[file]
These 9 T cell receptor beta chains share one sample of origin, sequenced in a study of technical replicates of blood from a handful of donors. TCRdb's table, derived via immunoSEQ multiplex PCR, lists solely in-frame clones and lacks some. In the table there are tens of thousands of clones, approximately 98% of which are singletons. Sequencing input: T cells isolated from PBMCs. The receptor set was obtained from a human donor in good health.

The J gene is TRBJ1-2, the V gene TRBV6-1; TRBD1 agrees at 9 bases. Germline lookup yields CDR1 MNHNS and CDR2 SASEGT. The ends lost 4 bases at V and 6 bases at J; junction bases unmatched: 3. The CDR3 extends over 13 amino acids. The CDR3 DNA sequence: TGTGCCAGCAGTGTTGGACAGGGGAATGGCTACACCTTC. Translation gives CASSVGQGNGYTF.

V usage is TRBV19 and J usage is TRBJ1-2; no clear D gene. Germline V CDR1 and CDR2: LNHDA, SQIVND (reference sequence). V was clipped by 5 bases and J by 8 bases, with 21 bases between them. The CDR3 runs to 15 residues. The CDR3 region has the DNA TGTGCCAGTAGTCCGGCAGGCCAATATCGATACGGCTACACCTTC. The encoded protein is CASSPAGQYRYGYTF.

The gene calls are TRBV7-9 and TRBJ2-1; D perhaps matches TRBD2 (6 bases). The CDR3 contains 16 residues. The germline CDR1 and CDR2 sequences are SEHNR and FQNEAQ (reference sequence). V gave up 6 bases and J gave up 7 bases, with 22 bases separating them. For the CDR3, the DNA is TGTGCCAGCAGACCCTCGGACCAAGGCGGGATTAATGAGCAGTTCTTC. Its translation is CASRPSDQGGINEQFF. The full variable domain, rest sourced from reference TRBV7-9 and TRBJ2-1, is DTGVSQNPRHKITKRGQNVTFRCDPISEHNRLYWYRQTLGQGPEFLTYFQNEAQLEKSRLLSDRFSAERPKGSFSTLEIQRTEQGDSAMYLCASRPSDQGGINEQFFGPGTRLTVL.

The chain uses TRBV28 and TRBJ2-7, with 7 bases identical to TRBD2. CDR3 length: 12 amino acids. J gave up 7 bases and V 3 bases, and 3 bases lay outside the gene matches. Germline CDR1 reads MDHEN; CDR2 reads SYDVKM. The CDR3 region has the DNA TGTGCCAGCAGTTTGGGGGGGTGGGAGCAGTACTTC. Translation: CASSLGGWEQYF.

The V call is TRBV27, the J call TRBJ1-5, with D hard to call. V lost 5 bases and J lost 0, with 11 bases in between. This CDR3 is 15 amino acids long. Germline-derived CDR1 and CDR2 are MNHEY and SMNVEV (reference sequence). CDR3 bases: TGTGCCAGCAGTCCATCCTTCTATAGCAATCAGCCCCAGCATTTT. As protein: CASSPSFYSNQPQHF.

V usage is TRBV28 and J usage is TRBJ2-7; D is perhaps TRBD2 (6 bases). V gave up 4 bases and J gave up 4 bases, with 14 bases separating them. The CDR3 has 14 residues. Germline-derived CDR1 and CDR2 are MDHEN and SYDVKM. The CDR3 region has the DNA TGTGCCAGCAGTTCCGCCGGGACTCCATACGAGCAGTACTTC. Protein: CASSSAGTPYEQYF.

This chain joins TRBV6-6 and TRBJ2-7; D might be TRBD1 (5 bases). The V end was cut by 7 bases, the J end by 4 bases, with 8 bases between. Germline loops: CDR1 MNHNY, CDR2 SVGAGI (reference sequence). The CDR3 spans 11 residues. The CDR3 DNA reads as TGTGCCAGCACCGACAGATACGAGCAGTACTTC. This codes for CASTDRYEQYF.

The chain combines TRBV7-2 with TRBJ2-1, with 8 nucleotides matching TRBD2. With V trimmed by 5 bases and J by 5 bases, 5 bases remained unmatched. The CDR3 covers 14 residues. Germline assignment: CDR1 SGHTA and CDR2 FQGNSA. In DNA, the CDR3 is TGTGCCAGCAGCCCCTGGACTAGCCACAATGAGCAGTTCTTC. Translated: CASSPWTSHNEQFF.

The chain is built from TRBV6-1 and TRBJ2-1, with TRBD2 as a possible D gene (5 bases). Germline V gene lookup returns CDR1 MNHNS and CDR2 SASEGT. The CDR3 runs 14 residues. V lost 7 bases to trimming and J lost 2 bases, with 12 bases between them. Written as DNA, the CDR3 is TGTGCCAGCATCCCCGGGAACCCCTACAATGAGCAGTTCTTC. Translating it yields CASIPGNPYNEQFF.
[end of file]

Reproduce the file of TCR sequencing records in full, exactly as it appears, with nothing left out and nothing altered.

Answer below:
These 9 T cell receptor beta chains share one sample of origin, sequenced in a study of technical replicates of blood from a handful of donors. TCRdb's table, derived via immunoSEQ multiplex PCR, lists solely in-frame clones and lacks some. In the table there are tens of thousands of clones, approximately 98% of which are singletons. Sequencing input: T cells isolated from PBMCs. The receptor set was obtained from a human donor in good health.

The J gene is TRBJ1-2, the V gene TRBV6-1; TRBD1 agrees at 9 bases. Germline lookup yields CDR1 MNHNS and CDR2 SASEGT. The ends lost 4 bases at V and 6 bases at J; junction bases unmatched: 3. The CDR3 extends over 13 amino acids. The CDR3 DNA sequence: TGTGCCAGCAGTGTTGGACAGGGGAATGGCTACACCTTC. Translation gives CASSVGQGNGYTF.

V usage is TRBV19 and J usage is TRBJ1-2; no clear D gene. Germline V CDR1 and CDR2: LNHDA, SQIVND (reference sequence). V was clipped by 5 bases and J by 8 bases, with 21 bases between them. The CDR3 runs to 15 residues. The CDR3 region has the DNA TGTGCCAGTAGTCCGGCAGGCCAATATCGATACGGCTACACCTTC. The encoded protein is CASSPAGQYRYGYTF.

The gene calls are TRBV7-9 and TRBJ2-1; D perhaps matches TRBD2 (6 bases). The CDR3 contains 16 residues. The germline CDR1 and CDR2 sequences are SEHNR and FQNEAQ (reference sequence). V gave up 6 bases and J gave up 7 bases, with 22 bases separating them. For the CDR3, the DNA is TGTGCCAGCAGACCCTCGGACCAAGGCGGGATTAATGAGCAGTTCTTC. Its translation is CASRPSDQGGINEQFF. The full variable domain, rest sourced from reference TRBV7-9 and TRBJ2-1, is DTGVSQNPRHKITKRGQNVTFRCDPISEHNRLYWYRQTLGQGPEFLTYFQNEAQLEKSRLLSDRFSAERPKGSFSTLEIQRTEQGDSAMYLCASRPSDQGGINEQFFGPGTRLTVL.

The chain uses TRBV28 and TRBJ2-7, with 7 bases identical to TRBD2. CDR3 length: 12 amino acids. J gave up 7 bases and V 3 bases, and 3 bases lay outside the gene matches. Germline CDR1 reads MDHEN; CDR2 reads SYDVKM. The CDR3 region has the DNA TGTGCCAGCAGTTTGGGGGGGTGGGAGCAGTACTTC. Translation: CASSLGGWEQYF.

The V call is TRBV27, the J call TRBJ1-5, with D hard to call. V lost 5 bases and J lost 0, with 11 bases in between. This CDR3 is 15 amino acids long. Germline-derived CDR1 and CDR2 are MNHEY and SMNVEV (reference sequence). CDR3 bases: TGTGCCAGCAGTCCATCCTTCTATAGCAATCAGCCCCAGCATTTT. As protein: CASSPSFYSNQPQHF.

V usage is TRBV28 and J usage is TRBJ2-7; D is perhaps TRBD2 (6 bases). V gave up 4 bases and J gave up 4 bases, with 14 bases separating them. The CDR3 has 14 residues. Germline-derived CDR1 and CDR2 are MDHEN and SYDVKM. The CDR3 region has the DNA TGTGCCAGCAGTTCCGCCGGGACTCCATACGAGCAGTACTTC. Protein: CASSSAGTPYEQYF.

This chain joins TRBV6-6 and TRBJ2-7; D might be TRBD1 (5 bases). The V end was cut by 7 bases, the J end by 4 bases, with 8 bases between. Germline loops: CDR1 MNHNY, CDR2 SVGAGI (reference sequence). The CDR3 spans 11 residues. The CDR3 DNA reads as TGTGCCAGCACCGACAGATACGAGCAGTACTTC. This codes for CASTDRYEQYF.

The chain combines TRBV7-2 with TRBJ2-1, with 8 nucleotides matching TRBD2. With V trimmed by 5 bases and J by 5 bases, 5 bases remained unmatched. The CDR3 covers 14 residues. Germline assignment: CDR1 SGHTA and CDR2 FQGNSA. In DNA, the CDR3 is TGTGCCAGCAGCCCCTGGACTAGCCACAATGAGCAGTTCTTC. Translated: CASSPWTSHNEQFF.

The chain is built from TRBV6-1 and TRBJ2-1, with TRBD2 as a possible D gene (5 bases). Germline V gene lookup returns CDR1 MNHNS and CDR2 SASEGT. The CDR3 runs 14 residues. V lost 7 bases to trimming and J lost 2 bases, with 12 bases between them. Written as DNA, the CDR3 is TGTGCCAGCATCCCCGGGAACCCCTACAATGAGCAGTTCTTC. Translating it yields CASIPGNPYNEQFF.